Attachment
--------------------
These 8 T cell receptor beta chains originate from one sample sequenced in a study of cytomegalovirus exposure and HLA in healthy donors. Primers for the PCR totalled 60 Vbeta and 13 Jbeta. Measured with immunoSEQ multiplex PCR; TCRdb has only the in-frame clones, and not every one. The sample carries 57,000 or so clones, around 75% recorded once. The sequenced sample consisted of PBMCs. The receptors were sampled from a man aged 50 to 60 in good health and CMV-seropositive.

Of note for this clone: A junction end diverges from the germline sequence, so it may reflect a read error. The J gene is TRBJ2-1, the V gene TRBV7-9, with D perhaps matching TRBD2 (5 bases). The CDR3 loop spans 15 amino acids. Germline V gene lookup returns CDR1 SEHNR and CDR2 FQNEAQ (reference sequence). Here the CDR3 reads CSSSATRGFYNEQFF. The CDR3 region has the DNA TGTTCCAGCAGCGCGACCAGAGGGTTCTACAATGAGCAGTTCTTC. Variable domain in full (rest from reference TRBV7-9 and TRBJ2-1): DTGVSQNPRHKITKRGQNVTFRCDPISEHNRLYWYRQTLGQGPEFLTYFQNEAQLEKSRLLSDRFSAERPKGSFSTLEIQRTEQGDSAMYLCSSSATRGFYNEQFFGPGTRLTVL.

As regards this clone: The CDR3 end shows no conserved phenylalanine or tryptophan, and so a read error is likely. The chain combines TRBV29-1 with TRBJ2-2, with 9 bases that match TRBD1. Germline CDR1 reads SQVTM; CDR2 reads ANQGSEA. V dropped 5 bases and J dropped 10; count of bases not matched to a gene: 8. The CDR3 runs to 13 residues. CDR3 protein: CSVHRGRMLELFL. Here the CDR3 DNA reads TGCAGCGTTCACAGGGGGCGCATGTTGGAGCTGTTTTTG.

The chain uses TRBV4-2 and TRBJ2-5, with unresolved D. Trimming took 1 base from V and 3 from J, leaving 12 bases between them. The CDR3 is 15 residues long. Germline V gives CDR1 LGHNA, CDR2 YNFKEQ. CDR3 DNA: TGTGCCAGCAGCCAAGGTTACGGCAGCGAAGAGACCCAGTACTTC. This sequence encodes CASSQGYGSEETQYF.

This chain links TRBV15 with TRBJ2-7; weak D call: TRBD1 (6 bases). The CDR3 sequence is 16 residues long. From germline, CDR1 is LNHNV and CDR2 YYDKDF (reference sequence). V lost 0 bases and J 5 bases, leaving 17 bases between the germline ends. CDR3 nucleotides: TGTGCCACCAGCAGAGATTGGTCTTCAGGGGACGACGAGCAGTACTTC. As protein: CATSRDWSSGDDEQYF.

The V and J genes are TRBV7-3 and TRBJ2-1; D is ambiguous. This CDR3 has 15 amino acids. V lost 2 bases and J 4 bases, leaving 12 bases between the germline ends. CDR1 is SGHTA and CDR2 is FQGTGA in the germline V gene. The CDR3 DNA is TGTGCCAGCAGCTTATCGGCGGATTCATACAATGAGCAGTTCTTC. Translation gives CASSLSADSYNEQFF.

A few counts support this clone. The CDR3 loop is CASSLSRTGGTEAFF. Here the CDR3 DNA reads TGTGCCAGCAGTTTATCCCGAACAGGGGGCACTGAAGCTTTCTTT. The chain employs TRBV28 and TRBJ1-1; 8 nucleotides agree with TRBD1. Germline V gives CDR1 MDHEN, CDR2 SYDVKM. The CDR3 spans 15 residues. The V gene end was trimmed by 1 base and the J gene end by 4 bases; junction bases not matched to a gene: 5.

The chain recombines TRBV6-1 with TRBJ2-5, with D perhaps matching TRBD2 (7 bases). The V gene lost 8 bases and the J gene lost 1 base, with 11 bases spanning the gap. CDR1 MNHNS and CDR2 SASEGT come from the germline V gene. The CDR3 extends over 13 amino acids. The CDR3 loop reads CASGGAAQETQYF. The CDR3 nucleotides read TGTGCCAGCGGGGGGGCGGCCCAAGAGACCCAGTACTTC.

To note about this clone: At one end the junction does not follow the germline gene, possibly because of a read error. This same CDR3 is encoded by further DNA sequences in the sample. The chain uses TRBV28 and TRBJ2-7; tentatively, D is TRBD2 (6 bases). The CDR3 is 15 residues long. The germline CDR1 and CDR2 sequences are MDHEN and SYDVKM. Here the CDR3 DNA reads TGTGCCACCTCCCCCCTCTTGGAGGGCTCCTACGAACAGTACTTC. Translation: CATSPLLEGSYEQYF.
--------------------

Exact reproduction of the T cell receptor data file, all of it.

These 8 T cell receptor beta chains originate from one sample sequenced in a study of cytomegalovirus exposure and HLA in healthy donors. Primers for the PCR totalled 60 Vbeta and 13 Jbeta. Measured with immunoSEQ multiplex PCR; TCRdb has only the in-frame clones, and not every one. The sample carries 57,000 or so clones, around 75% recorded once. The sequenced sample consisted of PBMCs. The receptors were sampled from a man aged 50 to 60 in good health and CMV-seropositive.

Of note for this clone: A junction end diverges from the germline sequence, so it may reflect a read error. The J gene is TRBJ2-1, the V gene TRBV7-9, with D perhaps matching TRBD2 (5 bases). The CDR3 loop spans 15 amino acids. Germline V gene lookup returns CDR1 SEHNR and CDR2 FQNEAQ (reference sequence). Here the CDR3 reads CSSSATRGFYNEQFF. The CDR3 region has the DNA TGTTCCAGCAGCGCGACCAGAGGGTTCTACAATGAGCAGTTCTTC. Variable domain in full (rest from reference TRBV7-9 and TRBJ2-1): DTGVSQNPRHKITKRGQNVTFRCDPISEHNRLYWYRQTLGQGPEFLTYFQNEAQLEKSRLLSDRFSAERPKGSFSTLEIQRTEQGDSAMYLCSSSATRGFYNEQFFGPGTRLTVL.

As regards this clone: The CDR3 end shows no conserved phenylalanine or tryptophan, and so a read error is likely. The chain combines TRBV29-1 with TRBJ2-2, with 9 bases that match TRBD1. Germline CDR1 reads SQVTM; CDR2 reads ANQGSEA. V dropped 5 bases and J dropped 10; count of bases not matched to a gene: 8. The CDR3 runs to 13 residues. CDR3 protein: CSVHRGRMLELFL. Here the CDR3 DNA reads TGCAGCGTTCACAGGGGGCGCATGTTGGAGCTGTTTTTG.

The chain uses TRBV4-2 and TRBJ2-5, with unresolved D. Trimming took 1 base from V and 3 from J, leaving 12 bases between them. The CDR3 is 15 residues long. Germline V gives CDR1 LGHNA, CDR2 YNFKEQ. CDR3 DNA: TGTGCCAGCAGCCAAGGTTACGGCAGCGAAGAGACCCAGTACTTC. This sequence encodes CASSQGYGSEETQYF.

This chain links TRBV15 with TRBJ2-7; weak D call: TRBD1 (6 bases). The CDR3 sequence is 16 residues long. From germline, CDR1 is LNHNV and CDR2 YYDKDF (reference sequence). V lost 0 bases and J 5 bases, leaving 17 bases between the germline ends. CDR3 nucleotides: TGTGCCACCAGCAGAGATTGGTCTTCAGGGGACGACGAGCAGTACTTC. As protein: CATSRDWSSGDDEQYF.

The V and J genes are TRBV7-3 and TRBJ2-1; D is ambiguous. This CDR3 has 15 amino acids. V lost 2 bases and J 4 bases, leaving 12 bases between the germline ends. CDR1 is SGHTA and CDR2 is FQGTGA in the germline V gene. The CDR3 DNA is TGTGCCAGCAGCTTATCGGCGGATTCATACAATGAGCAGTTCTTC. Translation gives CASSLSADSYNEQFF.

A few counts support this clone. The CDR3 loop is CASSLSRTGGTEAFF. Here the CDR3 DNA reads TGTGCCAGCAGTTTATCCCGAACAGGGGGCACTGAAGCTTTCTTT. The chain employs TRBV28 and TRBJ1-1; 8 nucleotides agree with TRBD1. Germline V gives CDR1 MDHEN, CDR2 SYDVKM. The CDR3 spans 15 residues. The V gene end was trimmed by 1 base and the J gene end by 4 bases; junction bases not matched to a gene: 5.

The chain recombines TRBV6-1 with TRBJ2-5, with D perhaps matching TRBD2 (7 bases). The V gene lost 8 bases and the J gene lost 1 base, with 11 bases spanning the gap. CDR1 MNHNS and CDR2 SASEGT come from the germline V gene. The CDR3 extends over 13 amino acids. The CDR3 loop reads CASGGAAQETQYF. The CDR3 nucleotides read TGTGCCAGCGGGGGGGCGGCCCAAGAGACCCAGTACTTC.

To note about this clone: At one end the junction does not follow the germline gene, possibly because of a read error. This same CDR3 is encoded by further DNA sequences in the sample. The chain uses TRBV28 and TRBJ2-7; tentatively, D is TRBD2 (6 bases). The CDR3 is 15 residues long. The germline CDR1 and CDR2 sequences are MDHEN and SYDVKM. Here the CDR3 DNA reads TGTGCCACCTCCCCCCTCTTGGAGGGCTCCTACGAACAGTACTTC. Translation: CATSPLLEGSYEQYF.